Paradise Lost, by John Milton

Book VIII

The Argument

Adam inquires concerning celestial Motions, is doubtfully answer’d, and exhorted to search rather things more worthy of knowledge: Adam assents, and still desirous to detain Raphael, relates to him what he remember’d since his own Creation, his placing in Paradise, his talk with God concerning solitude and fit society, his first meeting and Nuptials with Eve, his discourse with the Angel thereupon; who after admonitions repeated departs.

The angel ended, and in Adams Eare

So Charming left his voice, that he a while

Thought him still speaking, still stood fixt to hear;

Then as new wak’t thus gratefully repli’d.

What thanks sufficient, or what recompence

Equal have I to render thee, Divine

Hystorian, who thus largely hast allayd

The thirst I had of knowledge, and voutsaf’t

This friendly condescention to relate

Things else by me unsearchable, now heard

With wonder, but delight, and, as is due,

With glorie attributed to the high

Creator; some thing yet of doubt remaines,

Which onely thy solution can resolve.

When I behold this goodly Frame, this World

Of Heav’n and Earth consisting, and compute,

Thir magnitudes, this Earth a spot, a graine,

An Atom, with the Firmament compar’d

And all her numberd Starrs, that seem to rowle

Spaces incomprehensible (for such

Thir distance argues and thir swift return

Diurnal) meerly to officiate light

Round this opacous Earth, this punctual spot,

One day and night; in all thir vast survey

Useless besides, reasoning I oft admire,

How Nature wise and frugal could commit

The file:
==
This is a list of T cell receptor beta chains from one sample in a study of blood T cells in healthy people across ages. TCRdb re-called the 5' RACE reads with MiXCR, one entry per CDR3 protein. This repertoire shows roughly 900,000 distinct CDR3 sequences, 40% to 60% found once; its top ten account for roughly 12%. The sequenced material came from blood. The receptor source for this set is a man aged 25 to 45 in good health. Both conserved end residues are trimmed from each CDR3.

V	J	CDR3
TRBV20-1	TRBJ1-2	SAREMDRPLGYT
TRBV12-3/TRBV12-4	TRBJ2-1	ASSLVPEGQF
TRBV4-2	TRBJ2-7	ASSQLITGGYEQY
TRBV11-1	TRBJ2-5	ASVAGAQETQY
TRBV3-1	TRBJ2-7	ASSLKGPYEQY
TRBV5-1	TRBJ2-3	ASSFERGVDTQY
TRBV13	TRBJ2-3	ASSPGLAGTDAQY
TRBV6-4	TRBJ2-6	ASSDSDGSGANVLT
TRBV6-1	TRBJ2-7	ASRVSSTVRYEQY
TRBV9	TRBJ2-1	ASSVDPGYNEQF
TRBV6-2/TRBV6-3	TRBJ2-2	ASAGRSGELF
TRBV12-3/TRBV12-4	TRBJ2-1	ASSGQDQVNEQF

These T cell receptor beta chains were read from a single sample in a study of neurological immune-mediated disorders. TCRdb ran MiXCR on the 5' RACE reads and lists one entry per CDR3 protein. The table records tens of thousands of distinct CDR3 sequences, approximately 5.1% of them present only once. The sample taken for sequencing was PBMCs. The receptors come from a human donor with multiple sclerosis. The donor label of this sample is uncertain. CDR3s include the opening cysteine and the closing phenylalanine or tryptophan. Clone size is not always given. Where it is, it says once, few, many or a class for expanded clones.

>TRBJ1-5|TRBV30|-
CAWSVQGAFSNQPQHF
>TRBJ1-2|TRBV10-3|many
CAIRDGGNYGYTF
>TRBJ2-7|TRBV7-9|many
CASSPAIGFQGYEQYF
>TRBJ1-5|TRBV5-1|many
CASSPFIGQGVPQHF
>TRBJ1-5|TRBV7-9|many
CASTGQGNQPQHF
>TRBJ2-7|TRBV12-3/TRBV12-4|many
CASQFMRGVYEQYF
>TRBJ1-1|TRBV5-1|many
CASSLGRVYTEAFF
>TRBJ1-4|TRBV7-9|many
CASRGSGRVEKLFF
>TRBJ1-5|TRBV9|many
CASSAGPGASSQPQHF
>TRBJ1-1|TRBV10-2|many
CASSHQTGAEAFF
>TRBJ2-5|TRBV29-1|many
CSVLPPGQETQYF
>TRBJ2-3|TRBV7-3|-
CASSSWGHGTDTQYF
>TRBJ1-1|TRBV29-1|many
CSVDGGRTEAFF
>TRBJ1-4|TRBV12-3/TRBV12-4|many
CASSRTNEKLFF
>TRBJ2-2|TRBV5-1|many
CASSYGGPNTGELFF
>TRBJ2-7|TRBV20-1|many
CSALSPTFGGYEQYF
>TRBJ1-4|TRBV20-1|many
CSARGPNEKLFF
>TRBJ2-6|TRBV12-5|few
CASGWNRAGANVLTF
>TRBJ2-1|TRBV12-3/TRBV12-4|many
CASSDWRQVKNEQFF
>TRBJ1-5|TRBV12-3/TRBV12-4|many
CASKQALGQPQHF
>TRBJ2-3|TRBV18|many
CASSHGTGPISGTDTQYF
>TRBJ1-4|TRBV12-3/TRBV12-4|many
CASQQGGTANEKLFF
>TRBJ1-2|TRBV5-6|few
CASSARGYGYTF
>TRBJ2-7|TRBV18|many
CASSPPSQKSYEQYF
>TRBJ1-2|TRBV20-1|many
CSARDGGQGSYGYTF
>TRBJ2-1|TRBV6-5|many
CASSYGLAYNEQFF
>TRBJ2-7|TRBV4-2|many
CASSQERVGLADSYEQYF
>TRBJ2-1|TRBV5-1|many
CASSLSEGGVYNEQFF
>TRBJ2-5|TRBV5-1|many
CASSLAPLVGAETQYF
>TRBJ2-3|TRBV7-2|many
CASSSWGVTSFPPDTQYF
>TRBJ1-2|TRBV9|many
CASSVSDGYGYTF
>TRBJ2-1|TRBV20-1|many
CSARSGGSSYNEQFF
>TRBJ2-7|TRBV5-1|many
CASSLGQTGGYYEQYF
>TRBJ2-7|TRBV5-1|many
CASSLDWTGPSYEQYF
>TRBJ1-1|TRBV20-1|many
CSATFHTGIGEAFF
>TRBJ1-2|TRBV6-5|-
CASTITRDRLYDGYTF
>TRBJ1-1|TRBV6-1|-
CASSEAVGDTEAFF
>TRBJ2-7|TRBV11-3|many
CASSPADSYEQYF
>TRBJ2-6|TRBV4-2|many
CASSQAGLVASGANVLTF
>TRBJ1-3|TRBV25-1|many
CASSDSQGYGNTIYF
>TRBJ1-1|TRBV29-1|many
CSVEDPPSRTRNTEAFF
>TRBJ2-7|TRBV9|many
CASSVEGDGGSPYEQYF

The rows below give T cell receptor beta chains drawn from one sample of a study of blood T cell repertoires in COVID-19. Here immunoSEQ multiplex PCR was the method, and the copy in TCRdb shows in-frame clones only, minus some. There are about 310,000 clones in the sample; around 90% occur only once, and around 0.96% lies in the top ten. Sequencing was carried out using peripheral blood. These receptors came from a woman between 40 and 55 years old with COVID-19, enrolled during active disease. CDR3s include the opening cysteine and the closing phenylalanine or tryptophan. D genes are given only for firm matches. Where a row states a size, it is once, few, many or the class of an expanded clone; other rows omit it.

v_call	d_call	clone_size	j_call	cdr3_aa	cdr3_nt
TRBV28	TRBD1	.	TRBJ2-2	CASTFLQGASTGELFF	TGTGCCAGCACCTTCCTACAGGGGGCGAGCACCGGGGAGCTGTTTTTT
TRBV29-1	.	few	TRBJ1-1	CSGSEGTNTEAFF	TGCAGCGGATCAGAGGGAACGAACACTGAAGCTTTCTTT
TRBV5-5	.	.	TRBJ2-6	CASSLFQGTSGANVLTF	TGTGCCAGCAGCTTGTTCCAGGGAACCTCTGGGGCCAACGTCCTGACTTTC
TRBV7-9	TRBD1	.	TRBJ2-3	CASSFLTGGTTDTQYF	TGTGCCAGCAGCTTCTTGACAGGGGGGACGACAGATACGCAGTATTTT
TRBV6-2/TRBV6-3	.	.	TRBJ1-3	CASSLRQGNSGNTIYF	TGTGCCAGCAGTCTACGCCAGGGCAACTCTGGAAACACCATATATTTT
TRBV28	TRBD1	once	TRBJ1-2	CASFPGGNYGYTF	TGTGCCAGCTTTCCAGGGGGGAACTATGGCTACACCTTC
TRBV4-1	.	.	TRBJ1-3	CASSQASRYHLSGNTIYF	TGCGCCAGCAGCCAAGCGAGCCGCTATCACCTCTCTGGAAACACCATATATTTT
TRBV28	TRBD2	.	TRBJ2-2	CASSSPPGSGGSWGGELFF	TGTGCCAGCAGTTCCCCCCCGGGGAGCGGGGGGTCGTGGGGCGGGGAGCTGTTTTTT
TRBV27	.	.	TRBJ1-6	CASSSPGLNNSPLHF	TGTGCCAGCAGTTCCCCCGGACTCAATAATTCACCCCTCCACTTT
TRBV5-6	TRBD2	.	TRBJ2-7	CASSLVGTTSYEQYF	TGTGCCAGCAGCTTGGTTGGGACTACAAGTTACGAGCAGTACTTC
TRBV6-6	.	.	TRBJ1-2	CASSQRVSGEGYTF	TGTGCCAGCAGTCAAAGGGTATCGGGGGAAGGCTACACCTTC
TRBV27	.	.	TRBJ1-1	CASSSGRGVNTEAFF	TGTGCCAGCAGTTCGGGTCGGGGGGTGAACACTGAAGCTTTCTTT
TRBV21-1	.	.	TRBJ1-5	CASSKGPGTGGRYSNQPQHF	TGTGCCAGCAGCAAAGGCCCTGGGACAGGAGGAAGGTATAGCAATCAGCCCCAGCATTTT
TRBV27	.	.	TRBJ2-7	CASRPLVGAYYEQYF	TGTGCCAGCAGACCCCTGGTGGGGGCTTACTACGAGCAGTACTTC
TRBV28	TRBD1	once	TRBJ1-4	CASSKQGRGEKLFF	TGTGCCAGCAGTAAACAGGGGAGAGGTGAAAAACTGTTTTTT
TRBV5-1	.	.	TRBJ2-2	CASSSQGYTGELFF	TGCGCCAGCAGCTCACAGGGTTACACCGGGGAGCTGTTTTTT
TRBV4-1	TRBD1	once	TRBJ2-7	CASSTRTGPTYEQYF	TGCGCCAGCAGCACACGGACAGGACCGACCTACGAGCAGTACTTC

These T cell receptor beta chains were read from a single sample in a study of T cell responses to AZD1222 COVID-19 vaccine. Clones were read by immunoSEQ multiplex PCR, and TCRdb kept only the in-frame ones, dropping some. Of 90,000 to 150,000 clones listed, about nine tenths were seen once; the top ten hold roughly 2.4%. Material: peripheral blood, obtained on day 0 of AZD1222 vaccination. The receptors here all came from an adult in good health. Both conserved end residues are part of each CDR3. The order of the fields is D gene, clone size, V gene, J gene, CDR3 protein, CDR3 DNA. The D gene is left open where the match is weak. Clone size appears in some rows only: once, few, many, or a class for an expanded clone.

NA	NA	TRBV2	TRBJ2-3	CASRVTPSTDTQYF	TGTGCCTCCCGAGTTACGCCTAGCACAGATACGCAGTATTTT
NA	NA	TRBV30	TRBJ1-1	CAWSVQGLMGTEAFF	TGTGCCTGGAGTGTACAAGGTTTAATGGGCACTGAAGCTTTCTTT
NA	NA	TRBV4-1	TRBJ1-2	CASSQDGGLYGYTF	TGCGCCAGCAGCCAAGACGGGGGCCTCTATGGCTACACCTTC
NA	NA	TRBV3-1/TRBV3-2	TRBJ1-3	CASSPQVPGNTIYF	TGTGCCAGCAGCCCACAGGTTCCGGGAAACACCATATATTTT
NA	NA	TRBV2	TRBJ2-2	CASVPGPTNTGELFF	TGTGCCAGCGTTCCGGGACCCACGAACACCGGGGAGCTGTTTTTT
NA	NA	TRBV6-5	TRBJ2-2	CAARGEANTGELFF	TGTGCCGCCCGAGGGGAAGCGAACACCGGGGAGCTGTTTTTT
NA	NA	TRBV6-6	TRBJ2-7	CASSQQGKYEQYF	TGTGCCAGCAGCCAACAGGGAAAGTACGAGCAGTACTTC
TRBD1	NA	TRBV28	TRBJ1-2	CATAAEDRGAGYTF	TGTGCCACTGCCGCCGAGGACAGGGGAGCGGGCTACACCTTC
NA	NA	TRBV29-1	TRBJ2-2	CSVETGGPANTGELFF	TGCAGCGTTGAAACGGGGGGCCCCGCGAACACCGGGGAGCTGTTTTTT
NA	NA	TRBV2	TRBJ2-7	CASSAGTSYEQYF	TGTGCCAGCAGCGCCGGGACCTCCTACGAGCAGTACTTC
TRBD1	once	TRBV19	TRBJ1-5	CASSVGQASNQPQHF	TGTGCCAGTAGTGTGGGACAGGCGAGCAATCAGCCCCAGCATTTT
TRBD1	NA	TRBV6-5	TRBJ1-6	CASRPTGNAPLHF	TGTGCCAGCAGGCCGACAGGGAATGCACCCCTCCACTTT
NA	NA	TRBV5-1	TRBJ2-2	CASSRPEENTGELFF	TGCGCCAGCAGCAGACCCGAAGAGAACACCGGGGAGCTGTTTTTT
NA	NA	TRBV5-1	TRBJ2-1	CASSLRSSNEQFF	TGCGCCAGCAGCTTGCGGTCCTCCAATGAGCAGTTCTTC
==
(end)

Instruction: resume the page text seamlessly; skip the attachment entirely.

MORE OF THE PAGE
Such disproportions, with superfluous hand

So many nobler Bodies to create,

Greater so manifold to this one use,

For aught appeers, and on thir Orbs impose

Such restless revolution day by day

Repeated, while the sedentarie Earth,

That better might with farr less compass move,

Serv’d by more noble then her self, attaines

Her end without least motion, and receaves,

As Tribute such a sumless journey brought

Of incorporeal speed, her warmth and light;

Speed, to describe whose swiftness Number failes.

So spake our Sire, and by his count’nance seemd

Entring on studious thoughts abstruse, which Eve

Perceaving where she sat retir’d in sight,

With lowliness Majestic from her seat,

And Grace that won who saw to wish her stay,

Rose, and went forth among her Fruits and Flours,

To visit how they prosper’d, bud and bloom,

Her Nurserie; they at her coming sprung

And toucht by her fair tendance gladlier grew.

Yet went she not, as not with such discourse

Delighted, or not capable her care

Of what was high: such pleasure she reserv’d,

Adam relating, she sole Auditress;

Her Husband the Relater she preferr’d

Before the Angel, and of him to ask

Chose rather: hee, she knew would intermix

Grateful digressions, and solve high dispute

With conjugal Caresses, from his Lip

Not Words alone forth her. O when meet now

Such pairs, in Love and mutual Honour joyn’d?

With Goddess-like demeanour forth she went;

Not unattended, for on her as Queen

A pomp of winning Graces waited still,

And from about her shot Darts of desire

Into all Eyes to wish her still in sight.

And Raphael now to Adam’s doubt propos’d

Benevolent and facil thus repli’d.

To ask or search I blame thee not, for Heav’n

Is as the Book of God before thee set,

Wherein to read his wondrous Works, and learne

His Seasons, Hours, or Days, or Months, or Yeares;

This to attain, whether Heav’n move or Earth,

Imports not, if thou reck’n right, the rest

From Man or Angel the great Architect

Did wisely to conceal, and not divulge

His secrets to be scann’d by them who ought

Rather admire; or if they list to try

Conjecture, he his Fabric of the Heav’ns

Hath left to thir disputes, perhaps to move

His laughter at thir quaint Opinions wide

Hereafter, when they come to model Heav’n

And calculate the Starrs, how they will weild

The mightie frame, how build, unbuild, contrive

To save appeerances, how gird the Sphear

With Centric and Eccentric scribl’d o’re,

Cycle and Epicycle, Orb in Orb:

Alreadie by thy reasoning this I guess,